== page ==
Parts needed for your own measuring device:
  1. Photoresistor -  Search for "5516 Photoresistor Sensor Detection Light Dependent Resistor". Interestingly I did not buy this for UV sensitivity but it works fine and I wonder if other photoresistors might as well.  If you are reading a difference of more than 30-40% from the middle to the edges of your display it might be the photoresistor.
  2. 10K Resistor - Used for the other leg of a classic voltage divider.  
  3. Arduino Uno - Search for them on eBay.  You can get clones from China for a couple of quid if you are patient with shipping times.
Comparison of masks for my two printers.
Interestingly the printer on the left has a glass plate behind the LCD and the one on the right does not.

Here is the test piece from my second printer.  Same issue with measuring the little pointy things...there is a slight under cure at the edges.

Calibration pieces from printer #1.  First time anything has stuck to that corner!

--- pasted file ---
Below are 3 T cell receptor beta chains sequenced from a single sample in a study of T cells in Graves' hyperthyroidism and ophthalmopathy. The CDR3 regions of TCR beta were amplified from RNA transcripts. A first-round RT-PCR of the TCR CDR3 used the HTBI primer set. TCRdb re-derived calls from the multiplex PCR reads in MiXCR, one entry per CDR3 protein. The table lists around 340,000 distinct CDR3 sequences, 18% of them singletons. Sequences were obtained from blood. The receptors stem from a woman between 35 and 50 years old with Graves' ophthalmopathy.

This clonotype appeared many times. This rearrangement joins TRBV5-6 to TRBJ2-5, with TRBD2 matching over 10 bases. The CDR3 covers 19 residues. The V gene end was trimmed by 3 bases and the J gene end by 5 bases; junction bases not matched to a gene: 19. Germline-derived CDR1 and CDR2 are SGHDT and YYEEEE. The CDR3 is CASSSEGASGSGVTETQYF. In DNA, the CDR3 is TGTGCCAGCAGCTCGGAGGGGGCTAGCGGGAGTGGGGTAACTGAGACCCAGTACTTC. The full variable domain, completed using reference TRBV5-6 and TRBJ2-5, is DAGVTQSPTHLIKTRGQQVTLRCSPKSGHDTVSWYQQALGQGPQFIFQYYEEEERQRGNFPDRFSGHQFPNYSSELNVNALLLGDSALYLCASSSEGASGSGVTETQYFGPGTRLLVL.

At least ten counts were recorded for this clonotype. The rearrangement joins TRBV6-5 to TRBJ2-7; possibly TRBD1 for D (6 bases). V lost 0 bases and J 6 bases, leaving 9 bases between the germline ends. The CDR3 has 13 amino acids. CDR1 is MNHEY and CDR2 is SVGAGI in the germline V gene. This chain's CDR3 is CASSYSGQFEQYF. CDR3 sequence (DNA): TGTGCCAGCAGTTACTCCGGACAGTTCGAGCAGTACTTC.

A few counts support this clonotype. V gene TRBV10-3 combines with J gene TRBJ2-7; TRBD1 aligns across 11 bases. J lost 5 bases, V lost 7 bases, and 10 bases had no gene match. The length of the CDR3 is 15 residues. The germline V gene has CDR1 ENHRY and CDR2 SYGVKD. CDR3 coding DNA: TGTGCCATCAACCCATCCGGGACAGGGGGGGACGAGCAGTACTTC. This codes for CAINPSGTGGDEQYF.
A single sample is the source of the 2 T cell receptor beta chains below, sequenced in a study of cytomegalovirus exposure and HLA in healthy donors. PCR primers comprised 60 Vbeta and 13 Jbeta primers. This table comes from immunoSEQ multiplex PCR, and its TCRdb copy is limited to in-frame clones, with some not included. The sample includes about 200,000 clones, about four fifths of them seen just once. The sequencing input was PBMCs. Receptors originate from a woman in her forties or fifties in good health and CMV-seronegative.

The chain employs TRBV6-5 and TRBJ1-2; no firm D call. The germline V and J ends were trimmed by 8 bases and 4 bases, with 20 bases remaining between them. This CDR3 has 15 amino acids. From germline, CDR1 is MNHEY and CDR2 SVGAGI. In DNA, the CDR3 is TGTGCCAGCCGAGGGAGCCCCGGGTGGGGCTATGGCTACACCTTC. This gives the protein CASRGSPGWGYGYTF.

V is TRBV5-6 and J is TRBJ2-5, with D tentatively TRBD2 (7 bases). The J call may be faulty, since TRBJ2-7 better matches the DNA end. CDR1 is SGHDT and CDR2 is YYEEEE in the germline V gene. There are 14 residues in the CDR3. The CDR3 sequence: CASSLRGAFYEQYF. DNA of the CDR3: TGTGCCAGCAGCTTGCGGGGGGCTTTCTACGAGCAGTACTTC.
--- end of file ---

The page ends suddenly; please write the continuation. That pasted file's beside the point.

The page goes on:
Closeup of the above calibration pieces.  Can you tell which one was center, versus side, versus corner?


  1. Hi. Thank you for your tutorial. Can you explain me how make for know what generation is my LCD screen, i have a new D7 1.4.
    Thank you by advance.

    1. Sorry, but I am not sure what you are asking! What I did above will work for any version of the D7 if you are using NanoDLP.

  2. Hi I did the same assembly but I can't get it to work.
    In the arduino the massage is different from your image.
    UV: 749, 0,0